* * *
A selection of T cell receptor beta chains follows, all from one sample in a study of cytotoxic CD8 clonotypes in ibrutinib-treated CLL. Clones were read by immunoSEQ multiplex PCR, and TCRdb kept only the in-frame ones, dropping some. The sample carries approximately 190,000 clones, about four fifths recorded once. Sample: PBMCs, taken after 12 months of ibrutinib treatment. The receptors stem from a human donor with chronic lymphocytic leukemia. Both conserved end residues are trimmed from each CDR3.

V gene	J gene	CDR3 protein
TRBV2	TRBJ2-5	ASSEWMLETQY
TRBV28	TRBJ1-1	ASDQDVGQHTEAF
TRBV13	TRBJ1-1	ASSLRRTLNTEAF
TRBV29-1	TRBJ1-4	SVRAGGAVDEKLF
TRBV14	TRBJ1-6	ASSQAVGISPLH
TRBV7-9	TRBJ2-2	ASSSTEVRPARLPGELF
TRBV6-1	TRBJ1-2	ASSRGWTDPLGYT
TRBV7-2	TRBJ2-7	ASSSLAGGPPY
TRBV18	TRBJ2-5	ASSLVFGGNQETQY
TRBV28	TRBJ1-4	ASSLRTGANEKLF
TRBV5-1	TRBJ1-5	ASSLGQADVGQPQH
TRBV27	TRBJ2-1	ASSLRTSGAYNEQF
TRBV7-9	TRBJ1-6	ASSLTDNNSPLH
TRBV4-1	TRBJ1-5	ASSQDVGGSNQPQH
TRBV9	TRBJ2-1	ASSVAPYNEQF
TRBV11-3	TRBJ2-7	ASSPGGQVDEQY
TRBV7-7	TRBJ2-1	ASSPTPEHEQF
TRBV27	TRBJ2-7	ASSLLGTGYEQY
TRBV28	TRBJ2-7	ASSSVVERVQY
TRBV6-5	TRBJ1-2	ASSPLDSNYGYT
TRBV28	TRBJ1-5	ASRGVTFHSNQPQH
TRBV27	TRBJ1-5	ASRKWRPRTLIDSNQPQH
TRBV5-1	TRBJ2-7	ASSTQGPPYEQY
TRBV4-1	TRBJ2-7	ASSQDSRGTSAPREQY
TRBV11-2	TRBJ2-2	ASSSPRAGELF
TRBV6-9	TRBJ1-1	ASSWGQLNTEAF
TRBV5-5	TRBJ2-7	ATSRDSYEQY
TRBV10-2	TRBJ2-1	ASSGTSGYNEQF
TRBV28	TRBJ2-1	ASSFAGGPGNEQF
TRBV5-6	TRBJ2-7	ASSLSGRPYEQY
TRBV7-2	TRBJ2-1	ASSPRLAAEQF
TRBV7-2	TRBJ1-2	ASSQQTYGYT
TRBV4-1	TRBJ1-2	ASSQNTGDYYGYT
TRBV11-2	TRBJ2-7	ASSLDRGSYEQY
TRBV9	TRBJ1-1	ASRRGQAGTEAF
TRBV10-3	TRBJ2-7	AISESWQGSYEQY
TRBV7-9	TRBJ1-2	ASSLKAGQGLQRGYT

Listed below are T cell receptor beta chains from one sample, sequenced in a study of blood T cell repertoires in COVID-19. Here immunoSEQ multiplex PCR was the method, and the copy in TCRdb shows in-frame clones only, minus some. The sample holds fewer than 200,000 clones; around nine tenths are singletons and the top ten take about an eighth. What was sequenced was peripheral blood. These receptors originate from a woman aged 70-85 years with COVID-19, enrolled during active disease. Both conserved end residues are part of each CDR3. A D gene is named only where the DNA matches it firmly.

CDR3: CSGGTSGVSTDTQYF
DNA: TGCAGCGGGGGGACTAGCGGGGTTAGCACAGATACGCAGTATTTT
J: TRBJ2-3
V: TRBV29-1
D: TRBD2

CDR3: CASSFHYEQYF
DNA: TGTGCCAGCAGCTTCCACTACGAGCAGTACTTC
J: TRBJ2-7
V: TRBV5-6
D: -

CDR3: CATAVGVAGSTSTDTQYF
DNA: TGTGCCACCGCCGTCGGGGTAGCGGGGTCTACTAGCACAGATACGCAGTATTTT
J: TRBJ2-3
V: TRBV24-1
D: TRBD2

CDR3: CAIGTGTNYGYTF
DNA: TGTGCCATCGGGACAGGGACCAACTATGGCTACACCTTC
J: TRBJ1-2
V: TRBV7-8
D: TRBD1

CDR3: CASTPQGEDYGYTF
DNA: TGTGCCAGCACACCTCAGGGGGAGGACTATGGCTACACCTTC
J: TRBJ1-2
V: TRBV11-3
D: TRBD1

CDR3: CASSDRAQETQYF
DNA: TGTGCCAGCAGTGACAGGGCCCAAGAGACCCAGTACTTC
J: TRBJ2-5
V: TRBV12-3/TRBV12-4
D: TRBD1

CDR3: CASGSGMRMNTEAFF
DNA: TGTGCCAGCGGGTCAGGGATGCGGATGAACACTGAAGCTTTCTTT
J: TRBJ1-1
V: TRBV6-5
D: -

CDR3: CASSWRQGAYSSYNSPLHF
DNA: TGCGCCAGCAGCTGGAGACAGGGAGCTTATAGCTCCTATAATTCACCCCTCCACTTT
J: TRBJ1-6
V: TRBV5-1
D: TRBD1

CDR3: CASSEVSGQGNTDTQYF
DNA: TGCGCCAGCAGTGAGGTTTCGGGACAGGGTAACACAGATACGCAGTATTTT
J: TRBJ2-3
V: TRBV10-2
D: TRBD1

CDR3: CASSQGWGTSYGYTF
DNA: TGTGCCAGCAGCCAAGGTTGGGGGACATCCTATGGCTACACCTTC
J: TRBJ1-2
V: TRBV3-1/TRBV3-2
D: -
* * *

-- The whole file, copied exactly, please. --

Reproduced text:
A selection of T cell receptor beta chains follows, all from one sample in a study of cytotoxic CD8 clonotypes in ibrutinib-treated CLL. Clones were read by immunoSEQ multiplex PCR, and TCRdb kept only the in-frame ones, dropping some. The sample carries approximately 190,000 clones, about four fifths recorded once. Sample: PBMCs, taken after 12 months of ibrutinib treatment. The receptors stem from a human donor with chronic lymphocytic leukemia. Both conserved end residues are trimmed from each CDR3.

V gene	J gene	CDR3 protein
TRBV2	TRBJ2-5	ASSEWMLETQY
TRBV28	TRBJ1-1	ASDQDVGQHTEAF
TRBV13	TRBJ1-1	ASSLRRTLNTEAF
TRBV29-1	TRBJ1-4	SVRAGGAVDEKLF
TRBV14	TRBJ1-6	ASSQAVGISPLH
TRBV7-9	TRBJ2-2	ASSSTEVRPARLPGELF
TRBV6-1	TRBJ1-2	ASSRGWTDPLGYT
TRBV7-2	TRBJ2-7	ASSSLAGGPPY
TRBV18	TRBJ2-5	ASSLVFGGNQETQY
TRBV28	TRBJ1-4	ASSLRTGANEKLF
TRBV5-1	TRBJ1-5	ASSLGQADVGQPQH
TRBV27	TRBJ2-1	ASSLRTSGAYNEQF
TRBV7-9	TRBJ1-6	ASSLTDNNSPLH
TRBV4-1	TRBJ1-5	ASSQDVGGSNQPQH
TRBV9	TRBJ2-1	ASSVAPYNEQF
TRBV11-3	TRBJ2-7	ASSPGGQVDEQY
TRBV7-7	TRBJ2-1	ASSPTPEHEQF
TRBV27	TRBJ2-7	ASSLLGTGYEQY
TRBV28	TRBJ2-7	ASSSVVERVQY
TRBV6-5	TRBJ1-2	ASSPLDSNYGYT
TRBV28	TRBJ1-5	ASRGVTFHSNQPQH
TRBV27	TRBJ1-5	ASRKWRPRTLIDSNQPQH
TRBV5-1	TRBJ2-7	ASSTQGPPYEQY
TRBV4-1	TRBJ2-7	ASSQDSRGTSAPREQY
TRBV11-2	TRBJ2-2	ASSSPRAGELF
TRBV6-9	TRBJ1-1	ASSWGQLNTEAF
TRBV5-5	TRBJ2-7	ATSRDSYEQY
TRBV10-2	TRBJ2-1	ASSGTSGYNEQF
TRBV28	TRBJ2-1	ASSFAGGPGNEQF
TRBV5-6	TRBJ2-7	ASSLSGRPYEQY
TRBV7-2	TRBJ2-1	ASSPRLAAEQF
TRBV7-2	TRBJ1-2	ASSQQTYGYT
TRBV4-1	TRBJ1-2	ASSQNTGDYYGYT
TRBV11-2	TRBJ2-7	ASSLDRGSYEQY
TRBV9	TRBJ1-1	ASRRGQAGTEAF
TRBV10-3	TRBJ2-7	AISESWQGSYEQY
TRBV7-9	TRBJ1-2	ASSLKAGQGLQRGYT

Listed below are T cell receptor beta chains from one sample, sequenced in a study of blood T cell repertoires in COVID-19. Here immunoSEQ multiplex PCR was the method, and the copy in TCRdb shows in-frame clones only, minus some. The sample holds fewer than 200,000 clones; around nine tenths are singletons and the top ten take about an eighth. What was sequenced was peripheral blood. These receptors originate from a woman aged 70-85 years with COVID-19, enrolled during active disease. Both conserved end residues are part of each CDR3. A D gene is named only where the DNA matches it firmly.

CDR3: CSGGTSGVSTDTQYF
DNA: TGCAGCGGGGGGACTAGCGGGGTTAGCACAGATACGCAGTATTTT
J: TRBJ2-3
V: TRBV29-1
D: TRBD2

CDR3: CASSFHYEQYF
DNA: TGTGCCAGCAGCTTCCACTACGAGCAGTACTTC
J: TRBJ2-7
V: TRBV5-6
D: -

CDR3: CATAVGVAGSTSTDTQYF
DNA: TGTGCCACCGCCGTCGGGGTAGCGGGGTCTACTAGCACAGATACGCAGTATTTT
J: TRBJ2-3
V: TRBV24-1
D: TRBD2

CDR3: CAIGTGTNYGYTF
DNA: TGTGCCATCGGGACAGGGACCAACTATGGCTACACCTTC
J: TRBJ1-2
V: TRBV7-8
D: TRBD1

CDR3: CASTPQGEDYGYTF
DNA: TGTGCCAGCACACCTCAGGGGGAGGACTATGGCTACACCTTC
J: TRBJ1-2
V: TRBV11-3
D: TRBD1

CDR3: CASSDRAQETQYF
DNA: TGTGCCAGCAGTGACAGGGCCCAAGAGACCCAGTACTTC
J: TRBJ2-5
V: TRBV12-3/TRBV12-4
D: TRBD1

CDR3: CASGSGMRMNTEAFF
DNA: TGTGCCAGCGGGTCAGGGATGCGGATGAACACTGAAGCTTTCTTT
J: TRBJ1-1
V: TRBV6-5
D: -

CDR3: CASSWRQGAYSSYNSPLHF
DNA: TGCGCCAGCAGCTGGAGACAGGGAGCTTATAGCTCCTATAATTCACCCCTCCACTTT
J: TRBJ1-6
V: TRBV5-1
D: TRBD1

CDR3: CASSEVSGQGNTDTQYF
DNA: TGCGCCAGCAGTGAGGTTTCGGGACAGGGTAACACAGATACGCAGTATTTT
J: TRBJ2-3
V: TRBV10-2
D: TRBD1

CDR3: CASSQGWGTSYGYTF
DNA: TGTGCCAGCAGCCAAGGTTGGGGGACATCCTATGGCTACACCTTC
J: TRBJ1-2
V: TRBV3-1/TRBV3-2
D: -